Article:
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    Next Week in Asia – 17 June

    Published On: 17 June 2021

    Welcome to our new-look Week in Asia briefing on trade, investment and policy developments across the region. ‘Next Week in Asia’ will bring you forward-looking analysis and insights from the Asia House Research and Advisory team.

    We always welcome your feedback. Please get in touch with us at advisory@asiahouse.co.uk

    17 JUNE 2021

    China in focus as the People’s Bank of China meets

    China will continue to take centre stage following increased tensions in some of its multilateral relationships in relation to the G7 and NATO statements in the past week. Domestically, Chinese policymakers will be largely focused on both the health of the economy and domestic financial stability. To safeguard growth, there is unlikely to be any tightening of policy at the upcoming People’s Bank of China meeting. Credit allocation is likely to continue to be targeted towards the re-balancing in China’s growth, away from the property sector. Support is also likely to be focused on SMEs that are encountering difficulties in the wake of the economic effects of the pandemic. More fundamentally, China has – and will continue to employ – multiple mechanisms to support growth, and a further intervention to weaken the renminbi (following the recent intervention in early June) cannot be ruled out. If both China’s growth and inflation prospects continue to edge higher, it is likely that the renminbi will test policymakers again.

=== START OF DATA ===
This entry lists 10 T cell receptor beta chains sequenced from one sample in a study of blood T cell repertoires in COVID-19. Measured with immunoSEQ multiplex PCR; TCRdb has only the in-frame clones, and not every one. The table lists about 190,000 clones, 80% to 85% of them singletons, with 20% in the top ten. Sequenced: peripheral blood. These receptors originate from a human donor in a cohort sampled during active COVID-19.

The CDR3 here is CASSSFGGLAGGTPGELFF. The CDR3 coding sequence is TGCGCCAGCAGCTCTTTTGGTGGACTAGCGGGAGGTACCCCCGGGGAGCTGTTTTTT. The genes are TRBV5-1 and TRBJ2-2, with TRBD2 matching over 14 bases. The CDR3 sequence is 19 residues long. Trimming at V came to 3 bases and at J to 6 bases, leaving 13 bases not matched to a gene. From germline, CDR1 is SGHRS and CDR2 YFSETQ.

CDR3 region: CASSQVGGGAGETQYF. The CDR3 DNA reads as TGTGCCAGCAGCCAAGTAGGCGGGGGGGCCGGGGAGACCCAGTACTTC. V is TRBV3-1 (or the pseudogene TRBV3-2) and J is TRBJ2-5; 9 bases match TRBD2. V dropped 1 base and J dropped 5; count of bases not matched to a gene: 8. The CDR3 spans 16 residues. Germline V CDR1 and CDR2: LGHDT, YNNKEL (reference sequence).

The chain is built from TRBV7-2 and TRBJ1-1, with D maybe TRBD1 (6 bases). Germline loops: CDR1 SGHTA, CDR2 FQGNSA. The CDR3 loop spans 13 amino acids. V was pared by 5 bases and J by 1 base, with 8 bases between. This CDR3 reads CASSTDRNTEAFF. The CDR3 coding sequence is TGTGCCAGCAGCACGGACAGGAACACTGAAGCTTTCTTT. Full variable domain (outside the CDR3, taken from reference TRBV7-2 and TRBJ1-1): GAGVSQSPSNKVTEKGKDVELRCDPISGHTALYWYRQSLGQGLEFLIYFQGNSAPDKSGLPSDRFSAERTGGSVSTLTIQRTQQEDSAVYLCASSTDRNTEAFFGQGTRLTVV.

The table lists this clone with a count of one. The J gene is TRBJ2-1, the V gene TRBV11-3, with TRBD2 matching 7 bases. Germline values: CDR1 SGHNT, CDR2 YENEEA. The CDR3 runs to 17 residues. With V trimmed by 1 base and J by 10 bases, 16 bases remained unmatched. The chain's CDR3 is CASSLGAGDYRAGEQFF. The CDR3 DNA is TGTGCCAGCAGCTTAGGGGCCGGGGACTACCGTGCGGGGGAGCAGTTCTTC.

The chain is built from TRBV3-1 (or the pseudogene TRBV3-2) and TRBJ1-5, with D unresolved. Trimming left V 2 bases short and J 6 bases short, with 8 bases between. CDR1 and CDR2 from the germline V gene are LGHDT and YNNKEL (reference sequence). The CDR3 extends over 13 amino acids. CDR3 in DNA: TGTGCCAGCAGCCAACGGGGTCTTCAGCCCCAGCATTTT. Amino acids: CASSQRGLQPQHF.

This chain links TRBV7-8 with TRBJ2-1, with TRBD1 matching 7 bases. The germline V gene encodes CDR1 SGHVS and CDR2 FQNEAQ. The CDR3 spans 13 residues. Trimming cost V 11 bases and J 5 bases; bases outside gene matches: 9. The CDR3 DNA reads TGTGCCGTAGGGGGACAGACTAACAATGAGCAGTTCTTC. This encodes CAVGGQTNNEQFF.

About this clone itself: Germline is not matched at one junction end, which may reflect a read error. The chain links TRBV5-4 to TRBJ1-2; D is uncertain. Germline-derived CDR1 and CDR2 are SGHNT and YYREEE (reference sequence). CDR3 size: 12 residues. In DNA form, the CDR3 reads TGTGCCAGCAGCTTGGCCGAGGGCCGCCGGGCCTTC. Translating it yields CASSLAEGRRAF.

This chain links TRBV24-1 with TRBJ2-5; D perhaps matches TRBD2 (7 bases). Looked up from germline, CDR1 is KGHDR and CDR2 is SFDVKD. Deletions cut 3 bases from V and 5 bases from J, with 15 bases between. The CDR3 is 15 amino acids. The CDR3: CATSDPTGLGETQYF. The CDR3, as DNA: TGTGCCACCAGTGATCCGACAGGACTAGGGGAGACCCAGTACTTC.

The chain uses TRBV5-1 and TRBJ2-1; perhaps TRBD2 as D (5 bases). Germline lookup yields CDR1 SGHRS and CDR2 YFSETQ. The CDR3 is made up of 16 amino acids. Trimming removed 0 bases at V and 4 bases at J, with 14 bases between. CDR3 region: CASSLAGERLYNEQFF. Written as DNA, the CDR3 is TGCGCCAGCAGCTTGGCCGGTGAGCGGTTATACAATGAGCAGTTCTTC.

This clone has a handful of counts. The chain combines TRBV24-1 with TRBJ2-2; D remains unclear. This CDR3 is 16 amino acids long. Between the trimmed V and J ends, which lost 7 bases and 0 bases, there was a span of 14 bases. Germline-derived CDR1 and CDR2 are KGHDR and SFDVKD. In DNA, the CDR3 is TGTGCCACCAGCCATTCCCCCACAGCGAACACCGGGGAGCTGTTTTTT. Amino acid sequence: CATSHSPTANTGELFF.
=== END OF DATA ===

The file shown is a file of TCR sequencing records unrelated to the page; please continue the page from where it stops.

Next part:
Dr Wang Huiyao, Founder and President of the Center for China and Globalization, will brief Asia House Corporate Members on China’s economic outlook on 22 June. Find out more.

    Asia’s inflation threat is low, but global fears could impact firms

    Globally, inflation has accelerated. Asia’s inflation threat remains muted in comparison. However, this may shift when it comes to the longer term, given pipeline inflation pressures in Asia. China’s annual producer price inflation (PPI) accelerated to nine per cent in May, driven by higher commodity prices; South Korea’s upcoming report may reveal the same. On the consumer side, it will be worth watching for surprises from the Philippines (where transport prices surged 18 per cent annually in the previous report). Hong Kong, Singapore, and Japan will also release their data – as well as Malaysia, which will be of interest following its inflation rate more than doubling from 1.8 per cent year-on-year in March to 4.6 per cent in April. This was driven by a 3.5 per cent jump in housing and utility prices following months of deflationary readings. The biggest risk to Asia’s economies is higher inflation expectations in developed markets pushing up long-term interest rates, which could raise domestic borrowing costs.

    Central banks: watch Thailand and the Philippines for unconventional policy